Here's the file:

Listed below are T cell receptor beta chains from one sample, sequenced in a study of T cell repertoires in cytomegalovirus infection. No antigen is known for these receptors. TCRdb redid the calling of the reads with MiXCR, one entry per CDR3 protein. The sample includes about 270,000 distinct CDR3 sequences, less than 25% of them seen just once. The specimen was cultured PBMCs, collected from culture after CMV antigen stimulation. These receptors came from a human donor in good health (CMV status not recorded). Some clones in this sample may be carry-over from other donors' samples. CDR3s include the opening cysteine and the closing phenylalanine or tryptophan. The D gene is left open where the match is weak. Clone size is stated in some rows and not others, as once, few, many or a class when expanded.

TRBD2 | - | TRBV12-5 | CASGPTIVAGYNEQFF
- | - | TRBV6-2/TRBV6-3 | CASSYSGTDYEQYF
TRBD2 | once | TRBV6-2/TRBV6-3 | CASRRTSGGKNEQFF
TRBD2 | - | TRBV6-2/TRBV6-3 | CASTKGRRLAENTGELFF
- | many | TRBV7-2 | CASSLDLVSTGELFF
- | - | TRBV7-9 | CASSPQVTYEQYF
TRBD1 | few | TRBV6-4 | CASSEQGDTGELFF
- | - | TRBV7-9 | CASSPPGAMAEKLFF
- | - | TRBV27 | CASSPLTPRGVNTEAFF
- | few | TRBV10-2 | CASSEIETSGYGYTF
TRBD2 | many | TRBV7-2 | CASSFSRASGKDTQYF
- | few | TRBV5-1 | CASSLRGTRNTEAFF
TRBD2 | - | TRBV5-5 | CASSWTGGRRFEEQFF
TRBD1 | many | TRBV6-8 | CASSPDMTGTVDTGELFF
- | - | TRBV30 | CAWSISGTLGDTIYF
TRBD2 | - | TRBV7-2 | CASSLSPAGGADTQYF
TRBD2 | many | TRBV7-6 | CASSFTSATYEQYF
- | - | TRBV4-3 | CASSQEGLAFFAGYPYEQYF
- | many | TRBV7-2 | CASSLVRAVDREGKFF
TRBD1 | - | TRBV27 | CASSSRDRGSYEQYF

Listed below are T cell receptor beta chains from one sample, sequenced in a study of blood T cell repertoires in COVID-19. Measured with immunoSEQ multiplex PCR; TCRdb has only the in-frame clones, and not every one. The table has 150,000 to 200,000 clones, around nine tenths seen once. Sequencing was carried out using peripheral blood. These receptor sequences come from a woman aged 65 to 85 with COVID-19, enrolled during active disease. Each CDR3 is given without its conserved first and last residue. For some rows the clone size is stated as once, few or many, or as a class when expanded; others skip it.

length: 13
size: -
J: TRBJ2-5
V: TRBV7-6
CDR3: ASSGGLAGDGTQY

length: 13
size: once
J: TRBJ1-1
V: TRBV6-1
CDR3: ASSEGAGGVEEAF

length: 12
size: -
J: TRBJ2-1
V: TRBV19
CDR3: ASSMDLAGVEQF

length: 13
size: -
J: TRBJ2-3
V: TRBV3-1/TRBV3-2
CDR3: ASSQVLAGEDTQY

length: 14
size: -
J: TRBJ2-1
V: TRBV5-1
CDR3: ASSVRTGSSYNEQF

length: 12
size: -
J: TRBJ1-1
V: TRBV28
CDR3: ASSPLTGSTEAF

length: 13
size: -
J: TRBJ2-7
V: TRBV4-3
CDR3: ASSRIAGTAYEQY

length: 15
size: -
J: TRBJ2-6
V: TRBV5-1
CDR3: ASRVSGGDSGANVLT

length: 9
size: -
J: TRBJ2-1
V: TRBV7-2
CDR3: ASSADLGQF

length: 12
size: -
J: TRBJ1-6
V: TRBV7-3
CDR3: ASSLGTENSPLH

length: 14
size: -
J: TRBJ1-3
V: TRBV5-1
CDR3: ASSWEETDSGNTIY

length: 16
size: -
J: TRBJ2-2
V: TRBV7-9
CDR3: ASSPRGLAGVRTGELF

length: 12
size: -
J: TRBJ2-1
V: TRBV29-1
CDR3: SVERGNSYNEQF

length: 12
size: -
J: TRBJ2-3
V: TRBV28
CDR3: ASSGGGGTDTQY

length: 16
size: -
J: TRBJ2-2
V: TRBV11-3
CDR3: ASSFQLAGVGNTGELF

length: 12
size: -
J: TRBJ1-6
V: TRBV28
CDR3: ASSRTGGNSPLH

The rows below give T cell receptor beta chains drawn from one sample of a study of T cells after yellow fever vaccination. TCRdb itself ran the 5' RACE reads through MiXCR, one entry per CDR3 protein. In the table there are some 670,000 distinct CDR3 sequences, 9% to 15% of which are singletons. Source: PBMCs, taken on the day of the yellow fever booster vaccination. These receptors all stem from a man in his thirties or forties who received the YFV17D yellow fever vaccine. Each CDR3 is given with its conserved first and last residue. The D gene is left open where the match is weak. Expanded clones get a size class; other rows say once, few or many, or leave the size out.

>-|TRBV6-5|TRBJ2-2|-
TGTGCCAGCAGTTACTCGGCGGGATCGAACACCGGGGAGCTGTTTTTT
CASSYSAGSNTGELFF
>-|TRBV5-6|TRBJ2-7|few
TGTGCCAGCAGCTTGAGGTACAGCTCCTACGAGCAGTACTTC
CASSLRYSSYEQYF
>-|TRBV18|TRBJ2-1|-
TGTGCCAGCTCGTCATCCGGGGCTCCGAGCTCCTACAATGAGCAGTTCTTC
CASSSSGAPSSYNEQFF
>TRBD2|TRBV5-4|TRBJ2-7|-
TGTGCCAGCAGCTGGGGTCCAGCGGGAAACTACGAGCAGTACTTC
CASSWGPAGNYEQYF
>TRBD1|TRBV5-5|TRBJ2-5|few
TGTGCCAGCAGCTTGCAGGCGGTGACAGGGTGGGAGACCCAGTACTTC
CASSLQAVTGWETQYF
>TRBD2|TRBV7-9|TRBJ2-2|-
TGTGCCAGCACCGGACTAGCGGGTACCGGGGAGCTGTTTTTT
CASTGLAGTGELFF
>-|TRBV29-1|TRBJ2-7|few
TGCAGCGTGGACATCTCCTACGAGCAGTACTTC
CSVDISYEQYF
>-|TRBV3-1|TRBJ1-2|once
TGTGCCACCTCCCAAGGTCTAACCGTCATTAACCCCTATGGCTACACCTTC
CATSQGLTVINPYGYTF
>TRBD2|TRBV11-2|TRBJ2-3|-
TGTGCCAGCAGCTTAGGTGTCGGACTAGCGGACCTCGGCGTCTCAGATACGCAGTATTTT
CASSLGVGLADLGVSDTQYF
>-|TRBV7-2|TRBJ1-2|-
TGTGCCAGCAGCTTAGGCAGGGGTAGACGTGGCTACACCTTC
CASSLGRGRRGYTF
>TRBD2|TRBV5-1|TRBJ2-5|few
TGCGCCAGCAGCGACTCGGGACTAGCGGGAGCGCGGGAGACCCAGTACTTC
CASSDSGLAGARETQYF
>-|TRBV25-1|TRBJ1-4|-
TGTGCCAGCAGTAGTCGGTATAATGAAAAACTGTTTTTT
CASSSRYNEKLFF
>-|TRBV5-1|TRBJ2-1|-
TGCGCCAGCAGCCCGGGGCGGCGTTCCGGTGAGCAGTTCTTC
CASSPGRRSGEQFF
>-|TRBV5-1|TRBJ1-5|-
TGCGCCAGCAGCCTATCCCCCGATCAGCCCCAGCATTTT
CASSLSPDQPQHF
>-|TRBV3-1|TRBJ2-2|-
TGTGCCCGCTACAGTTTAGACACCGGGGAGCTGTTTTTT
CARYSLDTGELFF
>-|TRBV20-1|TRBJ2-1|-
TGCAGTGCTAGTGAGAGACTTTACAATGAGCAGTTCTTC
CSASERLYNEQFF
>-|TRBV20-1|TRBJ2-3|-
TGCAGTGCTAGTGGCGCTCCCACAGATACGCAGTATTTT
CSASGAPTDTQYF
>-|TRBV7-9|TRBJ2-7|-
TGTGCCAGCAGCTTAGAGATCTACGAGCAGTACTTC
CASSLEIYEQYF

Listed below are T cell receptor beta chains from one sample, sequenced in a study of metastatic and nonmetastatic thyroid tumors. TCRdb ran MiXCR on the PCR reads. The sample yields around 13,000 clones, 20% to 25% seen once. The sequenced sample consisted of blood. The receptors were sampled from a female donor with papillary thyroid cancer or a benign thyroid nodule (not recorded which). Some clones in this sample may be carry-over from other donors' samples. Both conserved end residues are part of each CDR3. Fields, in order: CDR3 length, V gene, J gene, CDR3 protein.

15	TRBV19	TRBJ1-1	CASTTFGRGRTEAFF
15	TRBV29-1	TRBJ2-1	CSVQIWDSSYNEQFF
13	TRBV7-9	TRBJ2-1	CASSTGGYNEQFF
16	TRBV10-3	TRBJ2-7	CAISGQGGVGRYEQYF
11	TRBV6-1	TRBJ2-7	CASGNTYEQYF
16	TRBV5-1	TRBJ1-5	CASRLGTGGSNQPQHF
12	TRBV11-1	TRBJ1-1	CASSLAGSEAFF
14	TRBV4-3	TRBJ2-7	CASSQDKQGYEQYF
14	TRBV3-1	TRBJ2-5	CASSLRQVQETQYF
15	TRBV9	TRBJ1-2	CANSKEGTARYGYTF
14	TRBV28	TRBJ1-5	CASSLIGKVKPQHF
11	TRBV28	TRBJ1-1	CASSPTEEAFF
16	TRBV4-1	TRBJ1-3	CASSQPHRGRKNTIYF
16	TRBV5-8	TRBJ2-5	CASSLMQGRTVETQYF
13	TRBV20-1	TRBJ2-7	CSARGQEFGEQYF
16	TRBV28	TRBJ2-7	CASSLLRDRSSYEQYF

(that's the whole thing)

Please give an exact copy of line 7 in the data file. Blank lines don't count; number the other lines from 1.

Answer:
- | - | TRBV7-9 | CASSPQVTYEQYF